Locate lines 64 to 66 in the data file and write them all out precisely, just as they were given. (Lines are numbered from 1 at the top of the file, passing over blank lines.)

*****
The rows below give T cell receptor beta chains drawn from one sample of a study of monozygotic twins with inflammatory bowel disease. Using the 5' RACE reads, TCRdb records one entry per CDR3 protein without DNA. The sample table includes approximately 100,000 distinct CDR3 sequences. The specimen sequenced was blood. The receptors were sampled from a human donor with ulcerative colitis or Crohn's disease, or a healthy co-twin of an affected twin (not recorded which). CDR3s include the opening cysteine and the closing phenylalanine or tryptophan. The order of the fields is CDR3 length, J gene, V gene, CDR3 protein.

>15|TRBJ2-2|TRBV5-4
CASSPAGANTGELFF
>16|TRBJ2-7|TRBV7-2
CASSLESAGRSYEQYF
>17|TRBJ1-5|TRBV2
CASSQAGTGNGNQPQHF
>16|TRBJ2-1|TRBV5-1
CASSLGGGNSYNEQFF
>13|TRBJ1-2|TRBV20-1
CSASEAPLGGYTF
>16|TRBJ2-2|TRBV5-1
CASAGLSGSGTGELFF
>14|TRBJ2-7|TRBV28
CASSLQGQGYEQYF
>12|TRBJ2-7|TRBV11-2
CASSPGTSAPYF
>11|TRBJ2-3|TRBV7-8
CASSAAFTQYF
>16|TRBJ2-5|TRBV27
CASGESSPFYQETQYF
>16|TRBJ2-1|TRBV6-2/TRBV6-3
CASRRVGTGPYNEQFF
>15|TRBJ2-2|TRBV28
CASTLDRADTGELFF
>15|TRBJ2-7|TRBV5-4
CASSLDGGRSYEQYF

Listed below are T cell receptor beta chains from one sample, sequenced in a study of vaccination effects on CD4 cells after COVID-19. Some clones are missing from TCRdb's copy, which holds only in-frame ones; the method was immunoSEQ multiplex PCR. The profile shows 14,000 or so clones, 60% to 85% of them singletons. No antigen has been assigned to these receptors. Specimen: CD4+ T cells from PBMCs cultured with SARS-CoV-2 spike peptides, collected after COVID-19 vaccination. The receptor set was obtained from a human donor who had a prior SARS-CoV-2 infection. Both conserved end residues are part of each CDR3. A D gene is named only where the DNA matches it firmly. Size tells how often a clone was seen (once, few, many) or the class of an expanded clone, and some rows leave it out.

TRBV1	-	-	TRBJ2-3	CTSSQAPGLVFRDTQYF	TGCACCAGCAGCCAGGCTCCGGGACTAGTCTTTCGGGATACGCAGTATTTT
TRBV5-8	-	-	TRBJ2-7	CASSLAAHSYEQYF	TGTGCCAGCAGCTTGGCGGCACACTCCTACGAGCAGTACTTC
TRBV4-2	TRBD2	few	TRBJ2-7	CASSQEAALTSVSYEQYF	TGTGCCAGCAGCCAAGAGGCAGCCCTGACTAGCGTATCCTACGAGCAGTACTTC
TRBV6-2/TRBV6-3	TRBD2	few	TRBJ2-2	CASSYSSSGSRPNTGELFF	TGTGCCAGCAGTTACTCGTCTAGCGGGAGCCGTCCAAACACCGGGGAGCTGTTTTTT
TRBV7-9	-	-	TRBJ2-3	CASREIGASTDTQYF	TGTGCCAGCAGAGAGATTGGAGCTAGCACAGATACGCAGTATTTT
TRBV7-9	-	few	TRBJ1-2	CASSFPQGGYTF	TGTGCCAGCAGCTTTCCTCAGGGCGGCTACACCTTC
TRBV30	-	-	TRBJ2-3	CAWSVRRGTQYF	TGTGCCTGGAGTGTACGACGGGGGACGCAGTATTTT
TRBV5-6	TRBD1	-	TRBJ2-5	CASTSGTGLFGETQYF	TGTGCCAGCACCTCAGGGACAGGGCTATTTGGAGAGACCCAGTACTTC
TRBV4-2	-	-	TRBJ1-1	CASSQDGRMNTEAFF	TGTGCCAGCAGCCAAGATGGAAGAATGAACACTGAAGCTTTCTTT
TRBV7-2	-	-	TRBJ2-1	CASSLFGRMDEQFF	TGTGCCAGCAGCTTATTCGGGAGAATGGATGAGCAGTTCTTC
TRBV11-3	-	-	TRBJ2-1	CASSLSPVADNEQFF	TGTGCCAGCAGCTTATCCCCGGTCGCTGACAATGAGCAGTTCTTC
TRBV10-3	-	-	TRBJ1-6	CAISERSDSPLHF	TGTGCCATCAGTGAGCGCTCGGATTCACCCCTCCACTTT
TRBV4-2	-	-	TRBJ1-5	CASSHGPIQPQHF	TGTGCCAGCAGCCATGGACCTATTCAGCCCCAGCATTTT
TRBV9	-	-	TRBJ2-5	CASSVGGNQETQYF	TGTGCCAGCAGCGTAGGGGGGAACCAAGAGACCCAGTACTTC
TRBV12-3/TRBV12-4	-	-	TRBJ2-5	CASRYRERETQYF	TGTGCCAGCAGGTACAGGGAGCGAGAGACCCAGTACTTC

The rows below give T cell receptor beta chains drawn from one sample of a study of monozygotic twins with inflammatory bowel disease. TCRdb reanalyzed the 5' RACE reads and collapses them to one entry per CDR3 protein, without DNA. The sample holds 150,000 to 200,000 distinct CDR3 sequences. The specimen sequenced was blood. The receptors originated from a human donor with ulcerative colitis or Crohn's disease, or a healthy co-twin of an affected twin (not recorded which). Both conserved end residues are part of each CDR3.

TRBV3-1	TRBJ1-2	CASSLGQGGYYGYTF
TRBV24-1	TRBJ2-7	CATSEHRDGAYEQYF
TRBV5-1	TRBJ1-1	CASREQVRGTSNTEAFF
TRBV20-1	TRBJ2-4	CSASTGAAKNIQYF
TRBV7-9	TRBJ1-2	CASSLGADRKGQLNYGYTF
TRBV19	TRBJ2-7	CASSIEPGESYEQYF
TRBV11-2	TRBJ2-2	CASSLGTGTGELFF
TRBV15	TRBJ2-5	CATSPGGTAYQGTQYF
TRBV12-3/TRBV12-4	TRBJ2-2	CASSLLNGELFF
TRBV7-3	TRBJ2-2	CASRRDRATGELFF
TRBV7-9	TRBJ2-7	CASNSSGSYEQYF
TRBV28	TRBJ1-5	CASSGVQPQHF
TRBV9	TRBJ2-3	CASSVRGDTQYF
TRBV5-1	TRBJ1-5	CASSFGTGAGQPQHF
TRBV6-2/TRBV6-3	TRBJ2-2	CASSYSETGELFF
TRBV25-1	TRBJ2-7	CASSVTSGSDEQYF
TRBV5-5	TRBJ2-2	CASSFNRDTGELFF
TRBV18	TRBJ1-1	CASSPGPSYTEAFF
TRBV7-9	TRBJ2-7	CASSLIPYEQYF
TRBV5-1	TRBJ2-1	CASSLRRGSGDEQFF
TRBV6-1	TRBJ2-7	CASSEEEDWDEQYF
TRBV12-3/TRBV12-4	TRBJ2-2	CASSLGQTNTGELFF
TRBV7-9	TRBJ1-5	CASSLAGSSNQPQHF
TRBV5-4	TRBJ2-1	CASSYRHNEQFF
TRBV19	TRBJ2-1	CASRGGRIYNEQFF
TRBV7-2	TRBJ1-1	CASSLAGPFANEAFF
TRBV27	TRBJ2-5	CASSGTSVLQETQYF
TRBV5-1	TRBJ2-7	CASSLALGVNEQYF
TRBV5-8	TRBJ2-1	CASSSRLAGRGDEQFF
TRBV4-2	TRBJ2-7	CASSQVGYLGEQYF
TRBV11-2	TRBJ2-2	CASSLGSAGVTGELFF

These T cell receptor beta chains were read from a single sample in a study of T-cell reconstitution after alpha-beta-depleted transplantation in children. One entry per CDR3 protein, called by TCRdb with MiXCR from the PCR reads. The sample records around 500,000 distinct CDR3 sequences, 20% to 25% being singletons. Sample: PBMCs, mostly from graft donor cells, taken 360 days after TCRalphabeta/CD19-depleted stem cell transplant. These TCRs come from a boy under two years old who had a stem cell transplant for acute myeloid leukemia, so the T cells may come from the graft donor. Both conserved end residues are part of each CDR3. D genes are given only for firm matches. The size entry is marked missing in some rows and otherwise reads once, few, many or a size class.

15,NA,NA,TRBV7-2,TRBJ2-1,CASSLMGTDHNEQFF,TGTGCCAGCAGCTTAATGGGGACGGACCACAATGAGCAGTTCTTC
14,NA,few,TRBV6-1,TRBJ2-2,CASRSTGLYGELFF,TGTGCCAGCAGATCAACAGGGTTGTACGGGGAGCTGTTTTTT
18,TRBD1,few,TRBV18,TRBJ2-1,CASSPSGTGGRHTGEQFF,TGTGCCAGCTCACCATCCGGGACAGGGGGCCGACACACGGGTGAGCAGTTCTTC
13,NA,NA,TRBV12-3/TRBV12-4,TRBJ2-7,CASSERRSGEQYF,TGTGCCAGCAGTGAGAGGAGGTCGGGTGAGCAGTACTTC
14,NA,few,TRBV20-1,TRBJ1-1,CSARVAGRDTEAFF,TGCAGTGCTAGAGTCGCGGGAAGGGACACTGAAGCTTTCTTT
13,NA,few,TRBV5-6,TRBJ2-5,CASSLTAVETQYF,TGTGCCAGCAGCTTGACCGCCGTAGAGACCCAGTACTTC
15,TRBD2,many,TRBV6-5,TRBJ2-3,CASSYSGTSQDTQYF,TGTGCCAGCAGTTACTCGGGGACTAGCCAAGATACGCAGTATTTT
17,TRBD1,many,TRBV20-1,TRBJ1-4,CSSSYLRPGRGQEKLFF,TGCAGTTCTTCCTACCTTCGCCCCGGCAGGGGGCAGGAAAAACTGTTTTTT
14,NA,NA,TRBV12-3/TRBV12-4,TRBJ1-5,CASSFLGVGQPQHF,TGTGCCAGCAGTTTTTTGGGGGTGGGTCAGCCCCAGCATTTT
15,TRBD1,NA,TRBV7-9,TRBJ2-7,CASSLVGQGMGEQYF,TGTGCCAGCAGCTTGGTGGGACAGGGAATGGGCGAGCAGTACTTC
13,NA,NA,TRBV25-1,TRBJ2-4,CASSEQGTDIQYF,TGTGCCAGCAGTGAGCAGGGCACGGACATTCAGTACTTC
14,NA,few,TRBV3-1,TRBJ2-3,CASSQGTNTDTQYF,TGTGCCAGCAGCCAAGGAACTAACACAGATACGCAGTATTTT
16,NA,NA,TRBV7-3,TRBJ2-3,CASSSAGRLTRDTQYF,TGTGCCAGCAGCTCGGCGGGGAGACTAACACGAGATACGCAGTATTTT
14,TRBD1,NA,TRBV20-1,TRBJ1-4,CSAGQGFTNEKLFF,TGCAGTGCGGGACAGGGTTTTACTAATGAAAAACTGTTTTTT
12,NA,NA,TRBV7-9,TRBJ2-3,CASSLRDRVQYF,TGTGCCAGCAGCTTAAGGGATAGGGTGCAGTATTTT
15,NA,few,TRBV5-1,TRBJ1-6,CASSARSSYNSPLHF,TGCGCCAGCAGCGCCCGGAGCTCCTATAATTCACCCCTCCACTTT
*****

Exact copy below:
TRBV5-1	TRBJ2-1	CASSLRRGSGDEQFF
TRBV6-1	TRBJ2-7	CASSEEEDWDEQYF
TRBV12-3/TRBV12-4	TRBJ2-2	CASSLGQTNTGELFF